Twenty Years After Genocide, Church Helps Rwanda Heal
Albert Gonzalez Farran/UNAMID
Catholic News Agency - published on 04/09/14
Such programs bring together perpetrators and victims, encouraging cooperation, communication and solidarity, and further working to heal wounds and bring about reconciliation.
“CRS is a child of the Church,” said Fr. Celestin Hakizimana, general secretary of the Rwandan bishops’ conference. “In some ways, CRS is here as a sister Church to represent the Church in America.”
Fr. Hakizimana described the current relationship between Church and State in Rwanda as generally good. Efforts are ongoing to repair relationships that were damaged during the genocide, and the Church is dealing with modern challenges, including a recent law to legalize abortion, which the bishops vocally opposed.
Although obstacles do exist, the Church in Rwanda is strong, Fr. Hakizimana said. With the help of Catholic Relief Services, the national bishops’ conference has improved its structure and organization, and many dioceses are working with the international agency to strengthen their efficiency, professionalism and financial management capabilities.
In addition, Fr. Hakizimana explained that he knows the Church is growing “because every Sunday, there are baptisms.”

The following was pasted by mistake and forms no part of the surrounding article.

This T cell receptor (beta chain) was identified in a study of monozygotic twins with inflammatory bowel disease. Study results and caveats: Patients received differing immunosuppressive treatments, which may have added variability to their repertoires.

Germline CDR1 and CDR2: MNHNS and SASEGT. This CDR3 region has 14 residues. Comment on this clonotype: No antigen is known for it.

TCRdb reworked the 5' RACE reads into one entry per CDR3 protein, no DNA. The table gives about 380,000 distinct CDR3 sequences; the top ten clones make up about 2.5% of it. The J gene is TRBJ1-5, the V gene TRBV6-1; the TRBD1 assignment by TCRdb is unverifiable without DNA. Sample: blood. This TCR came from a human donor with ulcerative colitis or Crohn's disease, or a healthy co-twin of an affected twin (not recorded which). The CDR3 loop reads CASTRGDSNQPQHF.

As of October 2013, the seminaries in the small country were filled to capacity, with 530 men studying in major seminaries. Church leaders have been forced to limit the number of applicants while one facility is being expanded. As Rwanda works to rebuild, the local Church grows as well.
Looking to the Future
Two decades after being ravaged by unimaginable violence, the small African country now looks to the future with hope. While wounds from the past remain, the people have taken important steps toward healing
“Forgiveness is a process,” stressed Bishop Smaragde Mbonyintege of Kabgayi.
Reconciliation is not as simple as merely asking for forgiveness and receiving it immediately, he explained, adding that it would be unrealistic to expect all the nation’s wounds to be healed in 20 years.
“The people have scars on their hearts,” he said. “To rebuild a person who has been destroyed is not as easy as rebuilding a house that has been destroyed.”
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